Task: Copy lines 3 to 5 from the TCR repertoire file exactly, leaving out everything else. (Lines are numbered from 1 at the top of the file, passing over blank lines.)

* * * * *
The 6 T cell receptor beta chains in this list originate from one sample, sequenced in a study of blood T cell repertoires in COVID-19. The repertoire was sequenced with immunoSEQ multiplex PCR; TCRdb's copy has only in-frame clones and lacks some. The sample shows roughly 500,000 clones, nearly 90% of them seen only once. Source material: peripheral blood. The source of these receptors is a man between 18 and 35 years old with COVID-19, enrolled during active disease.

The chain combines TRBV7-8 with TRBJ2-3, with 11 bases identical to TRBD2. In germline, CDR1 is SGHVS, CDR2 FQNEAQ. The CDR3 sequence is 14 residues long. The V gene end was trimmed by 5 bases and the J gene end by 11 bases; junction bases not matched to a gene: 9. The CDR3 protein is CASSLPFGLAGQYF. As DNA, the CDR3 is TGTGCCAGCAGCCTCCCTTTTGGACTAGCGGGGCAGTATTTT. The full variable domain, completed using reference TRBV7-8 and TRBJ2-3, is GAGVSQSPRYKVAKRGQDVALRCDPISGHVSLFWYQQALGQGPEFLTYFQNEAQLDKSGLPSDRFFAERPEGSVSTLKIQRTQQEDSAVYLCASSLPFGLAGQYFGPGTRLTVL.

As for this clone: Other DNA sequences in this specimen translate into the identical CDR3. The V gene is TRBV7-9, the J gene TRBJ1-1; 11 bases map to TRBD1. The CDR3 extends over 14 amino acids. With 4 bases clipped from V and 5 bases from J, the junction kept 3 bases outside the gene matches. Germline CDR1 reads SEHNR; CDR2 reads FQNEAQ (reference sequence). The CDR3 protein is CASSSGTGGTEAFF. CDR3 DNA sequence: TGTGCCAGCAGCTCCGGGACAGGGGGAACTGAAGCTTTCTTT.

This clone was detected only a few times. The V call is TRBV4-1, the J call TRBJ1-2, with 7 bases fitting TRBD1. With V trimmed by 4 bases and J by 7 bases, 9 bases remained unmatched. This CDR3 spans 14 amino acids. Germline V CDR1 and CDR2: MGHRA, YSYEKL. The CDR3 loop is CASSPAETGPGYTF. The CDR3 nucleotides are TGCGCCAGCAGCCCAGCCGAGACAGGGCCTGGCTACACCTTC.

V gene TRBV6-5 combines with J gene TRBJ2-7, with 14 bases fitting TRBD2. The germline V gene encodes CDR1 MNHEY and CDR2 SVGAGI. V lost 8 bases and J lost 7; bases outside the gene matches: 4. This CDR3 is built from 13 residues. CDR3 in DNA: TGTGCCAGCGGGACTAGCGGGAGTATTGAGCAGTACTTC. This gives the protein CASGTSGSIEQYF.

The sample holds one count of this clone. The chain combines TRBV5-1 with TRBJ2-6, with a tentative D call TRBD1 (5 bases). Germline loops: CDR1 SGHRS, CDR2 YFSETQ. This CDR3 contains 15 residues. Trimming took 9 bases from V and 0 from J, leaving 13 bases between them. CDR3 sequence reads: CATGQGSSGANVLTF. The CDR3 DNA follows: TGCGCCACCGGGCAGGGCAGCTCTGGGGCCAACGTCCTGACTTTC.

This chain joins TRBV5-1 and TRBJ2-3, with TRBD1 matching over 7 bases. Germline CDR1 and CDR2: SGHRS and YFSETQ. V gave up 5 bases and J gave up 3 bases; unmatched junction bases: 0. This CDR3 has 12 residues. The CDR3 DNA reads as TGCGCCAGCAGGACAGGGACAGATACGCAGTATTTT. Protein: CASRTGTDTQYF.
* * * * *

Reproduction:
As for this clone: Other DNA sequences in this specimen translate into the identical CDR3. The V gene is TRBV7-9, the J gene TRBJ1-1; 11 bases map to TRBD1. The CDR3 extends over 14 amino acids. With 4 bases clipped from V and 5 bases from J, the junction kept 3 bases outside the gene matches. Germline CDR1 reads SEHNR; CDR2 reads FQNEAQ (reference sequence). The CDR3 protein is CASSSGTGGTEAFF. CDR3 DNA sequence: TGTGCCAGCAGCTCCGGGACAGGGGGAACTGAAGCTTTCTTT.

This clone was detected only a few times. The V call is TRBV4-1, the J call TRBJ1-2, with 7 bases fitting TRBD1. With V trimmed by 4 bases and J by 7 bases, 9 bases remained unmatched. This CDR3 spans 14 amino acids. Germline V CDR1 and CDR2: MGHRA, YSYEKL. The CDR3 loop is CASSPAETGPGYTF. The CDR3 nucleotides are TGCGCCAGCAGCCCAGCCGAGACAGGGCCTGGCTACACCTTC.

V gene TRBV6-5 combines with J gene TRBJ2-7, with 14 bases fitting TRBD2. The germline V gene encodes CDR1 MNHEY and CDR2 SVGAGI. V lost 8 bases and J lost 7; bases outside the gene matches: 4. This CDR3 is built from 13 residues. CDR3 in DNA: TGTGCCAGCGGGACTAGCGGGAGTATTGAGCAGTACTTC. This gives the protein CASGTSGSIEQYF.